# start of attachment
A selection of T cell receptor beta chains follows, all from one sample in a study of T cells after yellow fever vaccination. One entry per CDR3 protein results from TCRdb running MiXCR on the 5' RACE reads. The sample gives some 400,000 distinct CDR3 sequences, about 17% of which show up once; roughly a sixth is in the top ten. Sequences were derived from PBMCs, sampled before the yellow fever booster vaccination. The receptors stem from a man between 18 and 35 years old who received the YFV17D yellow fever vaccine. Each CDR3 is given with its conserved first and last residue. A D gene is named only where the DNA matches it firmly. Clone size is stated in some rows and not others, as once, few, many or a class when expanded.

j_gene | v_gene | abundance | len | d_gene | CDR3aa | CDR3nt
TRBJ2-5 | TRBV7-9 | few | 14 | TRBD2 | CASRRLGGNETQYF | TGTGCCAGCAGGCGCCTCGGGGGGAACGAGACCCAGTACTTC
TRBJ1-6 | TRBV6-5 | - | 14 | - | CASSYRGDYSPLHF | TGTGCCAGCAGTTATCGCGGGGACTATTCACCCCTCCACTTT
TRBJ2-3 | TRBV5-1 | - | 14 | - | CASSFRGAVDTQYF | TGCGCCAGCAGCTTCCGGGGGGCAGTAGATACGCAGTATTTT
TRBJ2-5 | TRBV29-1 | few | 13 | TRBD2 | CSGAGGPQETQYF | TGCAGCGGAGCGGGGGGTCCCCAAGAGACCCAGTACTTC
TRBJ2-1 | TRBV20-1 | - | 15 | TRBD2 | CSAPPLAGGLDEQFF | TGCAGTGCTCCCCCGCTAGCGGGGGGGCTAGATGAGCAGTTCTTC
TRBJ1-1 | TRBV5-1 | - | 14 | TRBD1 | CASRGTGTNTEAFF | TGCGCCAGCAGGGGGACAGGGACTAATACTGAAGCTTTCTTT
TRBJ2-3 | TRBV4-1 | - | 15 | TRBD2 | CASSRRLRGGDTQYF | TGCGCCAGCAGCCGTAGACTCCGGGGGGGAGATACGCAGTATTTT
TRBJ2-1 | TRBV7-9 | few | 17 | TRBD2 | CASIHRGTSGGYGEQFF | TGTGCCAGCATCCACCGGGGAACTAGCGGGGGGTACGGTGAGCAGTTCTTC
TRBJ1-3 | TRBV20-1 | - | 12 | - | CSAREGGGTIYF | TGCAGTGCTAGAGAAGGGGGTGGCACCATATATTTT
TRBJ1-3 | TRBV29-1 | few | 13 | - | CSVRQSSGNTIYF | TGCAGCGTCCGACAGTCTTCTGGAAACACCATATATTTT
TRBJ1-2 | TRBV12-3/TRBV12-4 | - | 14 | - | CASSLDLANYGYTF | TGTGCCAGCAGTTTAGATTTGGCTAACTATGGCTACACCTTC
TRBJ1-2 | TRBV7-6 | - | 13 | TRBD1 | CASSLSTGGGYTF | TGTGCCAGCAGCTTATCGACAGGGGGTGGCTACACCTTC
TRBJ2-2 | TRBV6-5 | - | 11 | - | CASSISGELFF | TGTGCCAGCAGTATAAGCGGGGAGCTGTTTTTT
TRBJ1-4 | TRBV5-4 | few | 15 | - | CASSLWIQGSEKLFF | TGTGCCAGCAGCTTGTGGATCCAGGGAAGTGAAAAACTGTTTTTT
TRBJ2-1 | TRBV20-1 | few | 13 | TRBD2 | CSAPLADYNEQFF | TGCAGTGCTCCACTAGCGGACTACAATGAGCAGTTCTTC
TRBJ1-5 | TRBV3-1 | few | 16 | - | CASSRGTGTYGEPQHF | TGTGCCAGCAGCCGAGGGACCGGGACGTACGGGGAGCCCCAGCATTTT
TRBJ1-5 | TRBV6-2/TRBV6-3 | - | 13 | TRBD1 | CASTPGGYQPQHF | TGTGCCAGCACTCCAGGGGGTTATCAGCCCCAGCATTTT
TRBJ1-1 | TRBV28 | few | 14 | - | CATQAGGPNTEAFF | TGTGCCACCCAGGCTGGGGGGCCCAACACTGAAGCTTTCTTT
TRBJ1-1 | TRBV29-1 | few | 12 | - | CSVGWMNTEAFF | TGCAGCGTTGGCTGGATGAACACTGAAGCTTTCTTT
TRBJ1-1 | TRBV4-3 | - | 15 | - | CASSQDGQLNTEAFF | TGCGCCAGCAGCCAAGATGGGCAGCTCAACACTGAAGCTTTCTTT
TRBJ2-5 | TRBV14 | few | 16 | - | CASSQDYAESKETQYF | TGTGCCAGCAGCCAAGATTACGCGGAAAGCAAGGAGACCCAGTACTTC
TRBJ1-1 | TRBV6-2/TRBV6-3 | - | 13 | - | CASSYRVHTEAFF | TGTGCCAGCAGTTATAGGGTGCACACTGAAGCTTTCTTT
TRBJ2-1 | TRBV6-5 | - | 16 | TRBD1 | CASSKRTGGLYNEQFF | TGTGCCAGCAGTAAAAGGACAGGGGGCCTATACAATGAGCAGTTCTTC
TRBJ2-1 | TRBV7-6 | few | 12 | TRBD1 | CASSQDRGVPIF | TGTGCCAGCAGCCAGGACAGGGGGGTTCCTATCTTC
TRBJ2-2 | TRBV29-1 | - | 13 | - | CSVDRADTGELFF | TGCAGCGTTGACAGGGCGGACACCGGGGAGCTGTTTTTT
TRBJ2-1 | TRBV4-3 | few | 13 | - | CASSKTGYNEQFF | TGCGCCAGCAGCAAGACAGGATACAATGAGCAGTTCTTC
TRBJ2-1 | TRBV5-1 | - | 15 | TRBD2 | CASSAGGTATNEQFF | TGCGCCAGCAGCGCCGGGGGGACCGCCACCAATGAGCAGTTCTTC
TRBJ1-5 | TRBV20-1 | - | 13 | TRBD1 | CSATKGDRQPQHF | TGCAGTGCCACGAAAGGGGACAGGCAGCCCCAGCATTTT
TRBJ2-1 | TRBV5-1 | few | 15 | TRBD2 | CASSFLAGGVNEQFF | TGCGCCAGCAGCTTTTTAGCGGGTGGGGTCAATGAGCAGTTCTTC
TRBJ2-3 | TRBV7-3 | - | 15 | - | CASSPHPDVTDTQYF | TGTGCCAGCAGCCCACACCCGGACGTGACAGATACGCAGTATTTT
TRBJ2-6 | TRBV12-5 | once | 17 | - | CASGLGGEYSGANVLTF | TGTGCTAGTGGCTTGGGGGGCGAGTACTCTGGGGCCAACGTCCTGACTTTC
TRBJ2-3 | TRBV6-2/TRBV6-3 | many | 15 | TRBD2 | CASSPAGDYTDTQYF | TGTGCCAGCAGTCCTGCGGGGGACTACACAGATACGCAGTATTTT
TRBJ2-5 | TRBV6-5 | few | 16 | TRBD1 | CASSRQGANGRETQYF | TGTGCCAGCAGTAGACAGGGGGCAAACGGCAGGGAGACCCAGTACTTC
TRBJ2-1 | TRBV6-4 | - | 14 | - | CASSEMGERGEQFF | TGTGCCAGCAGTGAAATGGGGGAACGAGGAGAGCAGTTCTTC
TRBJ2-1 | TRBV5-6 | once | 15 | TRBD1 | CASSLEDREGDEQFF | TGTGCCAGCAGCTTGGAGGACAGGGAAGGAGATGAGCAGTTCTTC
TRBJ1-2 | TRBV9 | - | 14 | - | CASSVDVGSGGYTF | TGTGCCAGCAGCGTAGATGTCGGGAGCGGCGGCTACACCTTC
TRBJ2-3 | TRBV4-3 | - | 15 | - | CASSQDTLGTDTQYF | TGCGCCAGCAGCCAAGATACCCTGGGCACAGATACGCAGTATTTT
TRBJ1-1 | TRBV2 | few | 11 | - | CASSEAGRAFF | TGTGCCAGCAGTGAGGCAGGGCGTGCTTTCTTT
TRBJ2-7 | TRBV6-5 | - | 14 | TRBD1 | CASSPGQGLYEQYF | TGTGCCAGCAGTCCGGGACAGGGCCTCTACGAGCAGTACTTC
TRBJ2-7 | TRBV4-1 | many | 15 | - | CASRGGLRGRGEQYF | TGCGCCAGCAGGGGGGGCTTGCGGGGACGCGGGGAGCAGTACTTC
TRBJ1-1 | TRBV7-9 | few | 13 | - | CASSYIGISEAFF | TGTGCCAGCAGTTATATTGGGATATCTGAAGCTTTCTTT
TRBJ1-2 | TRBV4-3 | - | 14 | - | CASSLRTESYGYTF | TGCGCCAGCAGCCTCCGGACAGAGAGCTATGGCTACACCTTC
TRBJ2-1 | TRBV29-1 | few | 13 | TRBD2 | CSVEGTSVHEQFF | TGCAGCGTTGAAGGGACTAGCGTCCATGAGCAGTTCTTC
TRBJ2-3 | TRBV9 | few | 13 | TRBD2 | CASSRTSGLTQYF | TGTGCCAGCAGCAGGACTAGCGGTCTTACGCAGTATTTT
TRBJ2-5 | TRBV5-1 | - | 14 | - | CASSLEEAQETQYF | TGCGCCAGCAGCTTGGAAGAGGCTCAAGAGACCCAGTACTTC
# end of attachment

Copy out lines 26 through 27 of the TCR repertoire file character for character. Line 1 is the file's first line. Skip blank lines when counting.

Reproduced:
TRBJ2-1 | TRBV7-6 | few | 12 | TRBD1 | CASSQDRGVPIF | TGTGCCAGCAGCCAGGACAGGGGGGTTCCTATCTTC
TRBJ2-2 | TRBV29-1 | - | 13 | - | CSVDRADTGELFF | TGCAGCGTTGACAGGGCGGACACCGGGGAGCTGTTTTTT